Open-top motoring just got more savage with the arrival of the Ferrari F8 Spider
Who doesn’t love convertibles? The feeling of the wind racing through your hair, the sounds of the engine reverberating through the air and the feeling of the sun kissing the back of your neck – drop-top vehicles provide a visceral experience that coupes just can’t match.
And there are few brands that can match the visceral experience of Ferrari – breakneck speeds, screaming engines and undeniable style make the Prancing Horse arguably the last word in an emotional driving experience.
The brand has a strong history of gorgeous and potent convertible models, the latest chapter of which is dedicated to the F8 Spider.
The convertible counterpart to the F8 Tributo, the F8 Spider replaces the 488 in Ferrari’s range, and has landed in Australia priced from a hefty $536,888 plus on-road costs.
Securing the privilege of owning the drop-top Ferrari will cost buyers an additional $52,000 over the base price of the F8 Tributo, while the move from the 488 Spider to F8 Spider has seen an even $10,000 increase in asking price.
With a sticker price of over half a million dollars, the F8 Spider is in exclusive company, with competition coming from the likes of the McLaren 720S Spider ($556,000), Lamborghini Huracan Performante Spyder ($532,635) and Aston Martin Vanquish S Ultimate Volante. Rarefied air, indeed.
While the connection between convertibles and arachnids is unclear, what is clear is the staggering performance of the F8 Spider, made possible with the use of the multi Engine of the Year award-winning 3.9-litre twin-turbo V8, mounted mid-ship and tuned to produce a fearsome 530kW at 8000rpm and 770Nm at 3250rpm.
Representing an improvement of 38kW/10Nm over the 488 Spider, power is channelled exclusively to the rear wheels via a seven-speed dual-clutch automatic transmission, with buyers naturally being able to take over shifting duties with a set of steering-wheel-mounted paddle shifters.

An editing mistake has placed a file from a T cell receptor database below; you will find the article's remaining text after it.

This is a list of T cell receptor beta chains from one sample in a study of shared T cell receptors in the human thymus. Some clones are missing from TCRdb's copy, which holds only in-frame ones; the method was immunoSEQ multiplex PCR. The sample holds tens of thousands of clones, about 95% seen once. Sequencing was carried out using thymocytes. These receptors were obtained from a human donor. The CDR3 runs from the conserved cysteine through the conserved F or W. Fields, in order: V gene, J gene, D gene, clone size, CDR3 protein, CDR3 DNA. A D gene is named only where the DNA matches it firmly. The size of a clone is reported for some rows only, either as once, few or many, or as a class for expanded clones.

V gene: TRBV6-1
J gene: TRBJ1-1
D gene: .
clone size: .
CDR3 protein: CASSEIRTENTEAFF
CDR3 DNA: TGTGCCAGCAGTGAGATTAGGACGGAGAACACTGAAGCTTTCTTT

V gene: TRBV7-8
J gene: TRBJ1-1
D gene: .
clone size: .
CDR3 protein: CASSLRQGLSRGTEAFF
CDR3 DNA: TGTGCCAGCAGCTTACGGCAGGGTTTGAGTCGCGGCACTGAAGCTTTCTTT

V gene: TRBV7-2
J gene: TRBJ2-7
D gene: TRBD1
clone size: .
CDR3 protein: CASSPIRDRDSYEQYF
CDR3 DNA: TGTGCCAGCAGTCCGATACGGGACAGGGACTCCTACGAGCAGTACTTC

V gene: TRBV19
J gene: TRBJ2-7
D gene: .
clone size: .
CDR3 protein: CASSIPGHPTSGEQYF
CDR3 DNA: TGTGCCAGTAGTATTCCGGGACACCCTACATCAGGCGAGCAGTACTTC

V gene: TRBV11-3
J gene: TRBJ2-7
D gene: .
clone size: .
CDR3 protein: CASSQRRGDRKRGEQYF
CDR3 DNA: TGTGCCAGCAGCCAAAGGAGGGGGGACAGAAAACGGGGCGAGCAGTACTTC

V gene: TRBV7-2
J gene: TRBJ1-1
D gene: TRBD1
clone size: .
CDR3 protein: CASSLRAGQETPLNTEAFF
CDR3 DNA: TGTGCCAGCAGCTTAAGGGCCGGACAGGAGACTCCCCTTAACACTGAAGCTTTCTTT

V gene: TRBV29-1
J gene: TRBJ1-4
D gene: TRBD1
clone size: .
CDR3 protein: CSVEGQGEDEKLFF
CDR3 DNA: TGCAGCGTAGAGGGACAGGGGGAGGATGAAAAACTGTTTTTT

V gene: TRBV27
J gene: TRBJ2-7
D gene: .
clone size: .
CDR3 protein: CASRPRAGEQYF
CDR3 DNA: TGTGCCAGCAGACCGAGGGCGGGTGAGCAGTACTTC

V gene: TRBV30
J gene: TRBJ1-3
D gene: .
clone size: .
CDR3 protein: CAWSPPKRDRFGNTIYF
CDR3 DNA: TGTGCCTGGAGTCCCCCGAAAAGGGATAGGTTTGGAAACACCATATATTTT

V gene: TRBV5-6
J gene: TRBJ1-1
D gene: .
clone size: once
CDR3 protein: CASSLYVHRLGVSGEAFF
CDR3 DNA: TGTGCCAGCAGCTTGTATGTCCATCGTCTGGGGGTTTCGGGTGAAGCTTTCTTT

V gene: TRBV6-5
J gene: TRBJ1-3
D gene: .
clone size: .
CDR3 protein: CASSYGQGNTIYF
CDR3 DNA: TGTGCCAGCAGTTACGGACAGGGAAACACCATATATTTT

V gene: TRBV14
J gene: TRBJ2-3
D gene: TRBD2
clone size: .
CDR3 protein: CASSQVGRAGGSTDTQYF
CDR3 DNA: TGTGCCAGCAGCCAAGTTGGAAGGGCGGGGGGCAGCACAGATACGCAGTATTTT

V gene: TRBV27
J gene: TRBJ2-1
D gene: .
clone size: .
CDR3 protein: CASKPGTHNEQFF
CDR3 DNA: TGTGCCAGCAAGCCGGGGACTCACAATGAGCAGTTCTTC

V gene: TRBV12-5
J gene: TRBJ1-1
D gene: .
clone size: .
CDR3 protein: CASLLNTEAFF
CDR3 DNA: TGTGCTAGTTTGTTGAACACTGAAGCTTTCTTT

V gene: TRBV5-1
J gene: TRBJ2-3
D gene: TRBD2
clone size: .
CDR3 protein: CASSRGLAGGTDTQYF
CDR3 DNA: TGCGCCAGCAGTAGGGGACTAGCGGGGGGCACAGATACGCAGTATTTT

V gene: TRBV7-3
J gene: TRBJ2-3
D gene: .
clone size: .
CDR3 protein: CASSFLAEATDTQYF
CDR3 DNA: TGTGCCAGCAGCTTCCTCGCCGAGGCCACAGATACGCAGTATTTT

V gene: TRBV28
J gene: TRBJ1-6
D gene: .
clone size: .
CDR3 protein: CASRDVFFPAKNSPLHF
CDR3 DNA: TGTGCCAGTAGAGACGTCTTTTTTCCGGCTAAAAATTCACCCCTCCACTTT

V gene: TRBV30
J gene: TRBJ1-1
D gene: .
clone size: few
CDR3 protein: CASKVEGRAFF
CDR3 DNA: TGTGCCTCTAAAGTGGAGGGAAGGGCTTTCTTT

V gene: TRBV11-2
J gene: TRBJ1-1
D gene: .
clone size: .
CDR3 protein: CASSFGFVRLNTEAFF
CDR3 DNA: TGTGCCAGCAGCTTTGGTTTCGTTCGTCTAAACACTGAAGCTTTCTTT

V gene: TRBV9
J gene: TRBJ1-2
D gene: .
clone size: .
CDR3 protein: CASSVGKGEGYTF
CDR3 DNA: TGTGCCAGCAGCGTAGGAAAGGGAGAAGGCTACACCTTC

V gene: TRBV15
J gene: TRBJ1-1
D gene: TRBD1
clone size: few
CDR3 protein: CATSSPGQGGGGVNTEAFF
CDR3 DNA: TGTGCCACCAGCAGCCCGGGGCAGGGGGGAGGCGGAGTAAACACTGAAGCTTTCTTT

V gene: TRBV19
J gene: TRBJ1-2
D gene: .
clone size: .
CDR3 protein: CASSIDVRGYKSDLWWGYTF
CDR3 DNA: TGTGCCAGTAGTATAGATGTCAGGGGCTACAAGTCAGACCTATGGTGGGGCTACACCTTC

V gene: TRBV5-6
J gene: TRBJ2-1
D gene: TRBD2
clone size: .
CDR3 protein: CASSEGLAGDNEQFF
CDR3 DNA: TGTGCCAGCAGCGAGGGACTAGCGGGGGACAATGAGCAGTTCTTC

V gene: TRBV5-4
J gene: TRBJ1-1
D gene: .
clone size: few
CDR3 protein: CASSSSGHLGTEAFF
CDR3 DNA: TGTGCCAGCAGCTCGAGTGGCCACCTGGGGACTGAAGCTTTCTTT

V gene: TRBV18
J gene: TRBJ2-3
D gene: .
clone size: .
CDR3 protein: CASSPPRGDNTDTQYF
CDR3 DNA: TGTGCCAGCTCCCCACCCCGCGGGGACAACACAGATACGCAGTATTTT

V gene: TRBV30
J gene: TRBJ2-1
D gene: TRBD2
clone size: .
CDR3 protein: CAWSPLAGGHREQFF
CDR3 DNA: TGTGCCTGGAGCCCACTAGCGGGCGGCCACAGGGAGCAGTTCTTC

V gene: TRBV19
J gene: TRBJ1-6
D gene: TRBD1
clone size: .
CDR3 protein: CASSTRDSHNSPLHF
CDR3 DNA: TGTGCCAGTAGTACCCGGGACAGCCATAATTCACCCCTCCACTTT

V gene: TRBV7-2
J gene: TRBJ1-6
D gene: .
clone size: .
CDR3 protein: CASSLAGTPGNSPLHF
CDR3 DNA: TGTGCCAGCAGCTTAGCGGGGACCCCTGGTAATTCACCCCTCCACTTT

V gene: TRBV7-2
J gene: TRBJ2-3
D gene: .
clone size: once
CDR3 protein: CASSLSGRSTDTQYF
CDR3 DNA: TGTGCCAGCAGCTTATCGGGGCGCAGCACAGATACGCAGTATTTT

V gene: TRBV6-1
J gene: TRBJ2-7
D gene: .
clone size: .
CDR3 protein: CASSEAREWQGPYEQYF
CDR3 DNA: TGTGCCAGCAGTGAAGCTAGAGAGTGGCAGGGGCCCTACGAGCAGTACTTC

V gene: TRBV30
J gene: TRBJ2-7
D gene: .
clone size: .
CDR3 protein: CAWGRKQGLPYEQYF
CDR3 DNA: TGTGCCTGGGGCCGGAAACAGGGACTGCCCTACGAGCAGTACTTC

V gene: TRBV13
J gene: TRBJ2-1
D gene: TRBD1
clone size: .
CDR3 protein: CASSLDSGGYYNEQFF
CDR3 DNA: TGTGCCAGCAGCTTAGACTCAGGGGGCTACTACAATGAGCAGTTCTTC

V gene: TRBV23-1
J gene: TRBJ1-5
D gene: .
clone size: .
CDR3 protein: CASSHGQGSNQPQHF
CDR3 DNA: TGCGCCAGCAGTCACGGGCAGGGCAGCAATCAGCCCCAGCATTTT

All that power allows the F8 Spider to rocket from standstill to 100km/h in just 2.9 seconds – the same time as the Tributo despite a 70kg weight penalty.
Reaching 200km/h takes 8.2s – slightly adrift of the Tributo – while the top speed is a dizzying 340km/h. Just make sure your wig is glued down before attempting.
Obviously, the main drawcard of the F8 Spider is its retractable hard-top roof, which can be opened or closed in 14 seconds at speeds of up to 45km/h.
Despite the 70kg weight penalty, the F8 Spider is nevertheless 20kg trimmer than the 488 Spider, while also being more aerodynamic.
Ferrari has ensured the Spider is every bit as dynamic as the Tributo thanks to features such as the brand’s Side Slip Angle Control (SSC) 6.1 traction control system, which has been calibrated to allow for consistent drifting when entering corners and stable exits on the way out.
Casual observers may struggle to tell the difference between the 488 and F8 Spider, with a largely evolutionary design including its slim, swooping LED headlights that taper upwards towards the front wheelarches.
A wide lower air intake gives the F8 Spider a flat, purposeful look, while at the rear the signature four circular LED tail-lights provide a sense of symmetry along with the dual-exit exhaust pipes.
Ferrari has also ensured new aerodynamic enhancements have been fitted to the F8 Spider, including rear-facing front radiators that make it 10 per cent more slippery than its predecessor.
Inside, Ferrari’s Formula 1 heritage is clearly apparent, with the new-generation steering wheel housing all controls and buttons for the HMI touchscreen infotainment system, while owners can also option a second 7.0-inch display screen for the passenger’s side.
The F8 Tributo is the latest in a storied history of drop-top models from the Prancing Horse, that first started in 1947 with the 125 S – the brand’s first-ever model.
Named after the famous Mille Miglia race, the 166 MM followed the next year, and spawned a line of MM models that ran through the 1950s.
The 50s also saw the debut of a number of legendary drop-top Ferrari nameplates – the 250 California, the 250 Testa Rossa and the Dino 296.
More classics kept coming in the 1960s, such as the 365 California and 330 GTS, while the transition to the 1970s saw the arrival of the stunning Targa-style Dino 246 GTS.
The 308 GTS replaced the Dino in the mid-70s, while the arrival of the 1980s saw a stylistic change to more angular models like the 308 GTS Quattrovalvole, 328 GTS and Mondial Cabriolet, which continued into the 90s with the 348 Spider.
One of the most brutal and exclusive open-top Ferraris arrived in the 90s to celebrate the brand’s 50th anniversary – the F50, which at the time was the closest thing to a road-going F1 car the brand had built.
The turn of the century saw the introduction of the 360 Spider, F430 Spider, Superamerica and California, with open-top Ferraris essentially walking themselves out of dealerships.
More recent drop-top highlights from the brand include the LaFerrari Aperta, 488 Pista Spider and 812 GTS – clear evidence that the convertible Ferrari is as popular as ever.